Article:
06 November 2013

The Snow Bird - An 1869 Poem

By Augusta Moore.
Where doth the Snow Bird sleep?
The stormy Winter's night comes on apace,
Thick falls the snow — knows it a sheltered place
Where it can snugly creep.
And, safe and warm, the dusky pinions fold!
Where doth He hide His Snow-Birds from the cold!
All day the dark-winged flock
About my window, hopping, chirping, come
Asking of Tinylu a seed, a crumb
From his abundant stock.
The yellow, pampered captives from the Isles,
Where summer with perpetual verdure smiles,
Welcomes these wanderers through the Winter's storm,
And fain would share with him his shelter warm
With small, faint song,
With twitter, and with low and pleasant hum,
Hungry and bold, nimble and brave they come;
Swept with the snow along.
They frolic in the snow —
And every small foot makes
In the pure covering its tiny track;
While stars and spangles deck each little back —
They frolic in the snow
That falls so thickly round
O'er all the frozen ground;
But do the gay ones know
What they this freezing night may hide away,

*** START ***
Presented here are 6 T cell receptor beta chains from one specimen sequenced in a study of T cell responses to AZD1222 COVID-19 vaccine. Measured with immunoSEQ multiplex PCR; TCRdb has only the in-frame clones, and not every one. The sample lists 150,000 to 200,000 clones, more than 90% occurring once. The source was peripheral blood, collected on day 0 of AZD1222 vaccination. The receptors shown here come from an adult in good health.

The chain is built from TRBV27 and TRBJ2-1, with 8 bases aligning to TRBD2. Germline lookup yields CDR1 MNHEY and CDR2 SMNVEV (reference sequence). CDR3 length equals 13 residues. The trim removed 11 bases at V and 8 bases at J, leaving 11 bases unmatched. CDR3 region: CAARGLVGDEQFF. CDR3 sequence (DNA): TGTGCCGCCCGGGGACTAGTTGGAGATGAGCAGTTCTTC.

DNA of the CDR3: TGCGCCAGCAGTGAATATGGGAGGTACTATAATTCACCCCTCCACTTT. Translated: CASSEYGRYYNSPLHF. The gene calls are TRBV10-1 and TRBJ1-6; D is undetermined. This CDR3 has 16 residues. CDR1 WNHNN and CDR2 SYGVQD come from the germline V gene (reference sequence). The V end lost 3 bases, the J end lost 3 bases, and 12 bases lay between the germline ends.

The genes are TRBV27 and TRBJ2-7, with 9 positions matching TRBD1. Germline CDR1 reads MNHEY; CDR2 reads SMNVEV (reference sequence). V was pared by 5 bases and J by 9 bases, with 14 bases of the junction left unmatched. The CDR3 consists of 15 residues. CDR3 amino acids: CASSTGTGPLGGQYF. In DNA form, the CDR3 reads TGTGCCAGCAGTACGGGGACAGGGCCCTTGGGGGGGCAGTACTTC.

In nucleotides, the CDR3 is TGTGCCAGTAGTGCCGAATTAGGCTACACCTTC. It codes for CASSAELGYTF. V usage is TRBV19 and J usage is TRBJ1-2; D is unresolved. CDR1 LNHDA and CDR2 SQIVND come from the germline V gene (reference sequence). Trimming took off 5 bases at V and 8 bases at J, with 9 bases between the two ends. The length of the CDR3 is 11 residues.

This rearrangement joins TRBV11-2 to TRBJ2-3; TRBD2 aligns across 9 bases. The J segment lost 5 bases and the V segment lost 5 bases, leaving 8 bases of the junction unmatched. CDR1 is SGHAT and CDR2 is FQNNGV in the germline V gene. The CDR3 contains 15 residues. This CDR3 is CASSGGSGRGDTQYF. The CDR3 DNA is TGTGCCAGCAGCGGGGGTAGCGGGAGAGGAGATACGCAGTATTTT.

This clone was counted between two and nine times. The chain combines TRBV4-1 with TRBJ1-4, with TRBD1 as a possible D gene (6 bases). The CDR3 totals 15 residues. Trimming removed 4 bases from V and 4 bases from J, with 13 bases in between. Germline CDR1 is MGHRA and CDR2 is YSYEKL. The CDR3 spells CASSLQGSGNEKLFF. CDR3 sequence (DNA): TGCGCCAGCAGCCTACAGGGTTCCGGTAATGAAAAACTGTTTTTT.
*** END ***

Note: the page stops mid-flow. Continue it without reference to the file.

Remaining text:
And all securely until morning stay!
Close to the glass they creep.
In at the panes they peep,
Holding strange Masonry with Tinylu;
And their enticing ways,
And all their antic plays,
And full in the lone captive's charmed view.
They see the shadows fall,
And to each other call,
And Tinylu replies and tries to go
Out to the harky brood,
With whom he shares his food,
The little dusky gives that haunt the snow,
Eagerly but in vain
He smiles the window pane —
Oh! foolish little Bird, where wouldst thou fly!
Thy nest is soft and warm,
Nought shall my Birdie harm,
But out in the cold snow he soon would die.
Where do the Snow Birds sleep?
Where doth He safely keep
His hardy, happy little winter sprites?
I know their haunts by day —
But see they haste away —
Where does He shelter them these stormy nights!
January 15, 1869. Fremont Weekly Journal 17(3): 1, new series.